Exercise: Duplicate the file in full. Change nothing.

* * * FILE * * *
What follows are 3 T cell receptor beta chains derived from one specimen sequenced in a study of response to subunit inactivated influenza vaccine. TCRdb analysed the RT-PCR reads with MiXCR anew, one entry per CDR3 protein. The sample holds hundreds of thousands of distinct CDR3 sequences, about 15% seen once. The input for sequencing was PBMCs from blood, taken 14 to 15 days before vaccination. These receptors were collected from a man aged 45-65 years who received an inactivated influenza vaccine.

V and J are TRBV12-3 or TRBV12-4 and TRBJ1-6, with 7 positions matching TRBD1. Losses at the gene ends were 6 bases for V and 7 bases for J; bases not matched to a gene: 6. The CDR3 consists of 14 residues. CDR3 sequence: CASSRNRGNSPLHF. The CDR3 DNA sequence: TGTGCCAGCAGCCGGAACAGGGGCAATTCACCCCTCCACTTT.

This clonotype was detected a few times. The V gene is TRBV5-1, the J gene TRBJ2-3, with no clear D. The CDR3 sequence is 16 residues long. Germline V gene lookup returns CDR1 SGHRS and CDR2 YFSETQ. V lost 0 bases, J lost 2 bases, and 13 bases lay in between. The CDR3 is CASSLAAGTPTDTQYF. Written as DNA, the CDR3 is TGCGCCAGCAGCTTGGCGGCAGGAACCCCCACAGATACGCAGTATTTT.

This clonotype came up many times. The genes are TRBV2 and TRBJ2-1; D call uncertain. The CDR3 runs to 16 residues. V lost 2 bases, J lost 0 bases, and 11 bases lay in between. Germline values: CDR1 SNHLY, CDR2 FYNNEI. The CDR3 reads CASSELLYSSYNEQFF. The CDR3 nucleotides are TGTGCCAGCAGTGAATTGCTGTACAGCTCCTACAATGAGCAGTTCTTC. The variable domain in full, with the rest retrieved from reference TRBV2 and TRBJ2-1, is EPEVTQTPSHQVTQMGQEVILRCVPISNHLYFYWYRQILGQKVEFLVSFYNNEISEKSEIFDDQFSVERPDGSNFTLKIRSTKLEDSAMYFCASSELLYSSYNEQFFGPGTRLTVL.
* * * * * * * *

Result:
What follows are 3 T cell receptor beta chains derived from one specimen sequenced in a study of response to subunit inactivated influenza vaccine. TCRdb analysed the RT-PCR reads with MiXCR anew, one entry per CDR3 protein. The sample holds hundreds of thousands of distinct CDR3 sequences, about 15% seen once. The input for sequencing was PBMCs from blood, taken 14 to 15 days before vaccination. These receptors were collected from a man aged 45-65 years who received an inactivated influenza vaccine.

V and J are TRBV12-3 or TRBV12-4 and TRBJ1-6, with 7 positions matching TRBD1. Losses at the gene ends were 6 bases for V and 7 bases for J; bases not matched to a gene: 6. The CDR3 consists of 14 residues. CDR3 sequence: CASSRNRGNSPLHF. The CDR3 DNA sequence: TGTGCCAGCAGCCGGAACAGGGGCAATTCACCCCTCCACTTT.

This clonotype was detected a few times. The V gene is TRBV5-1, the J gene TRBJ2-3, with no clear D. The CDR3 sequence is 16 residues long. Germline V gene lookup returns CDR1 SGHRS and CDR2 YFSETQ. V lost 0 bases, J lost 2 bases, and 13 bases lay in between. The CDR3 is CASSLAAGTPTDTQYF. Written as DNA, the CDR3 is TGCGCCAGCAGCTTGGCGGCAGGAACCCCCACAGATACGCAGTATTTT.

This clonotype came up many times. The genes are TRBV2 and TRBJ2-1; D call uncertain. The CDR3 runs to 16 residues. V lost 2 bases, J lost 0 bases, and 11 bases lay in between. Germline values: CDR1 SNHLY, CDR2 FYNNEI. The CDR3 reads CASSELLYSSYNEQFF. The CDR3 nucleotides are TGTGCCAGCAGTGAATTGCTGTACAGCTCCTACAATGAGCAGTTCTTC. The variable domain in full, with the rest retrieved from reference TRBV2 and TRBJ2-1, is EPEVTQTPSHQVTQMGQEVILRCVPISNHLYFYWYRQILGQKVEFLVSFYNNEISEKSEIFDDQFSVERPDGSNFTLKIRSTKLEDSAMYFCASSELLYSSYNEQFFGPGTRLTVL.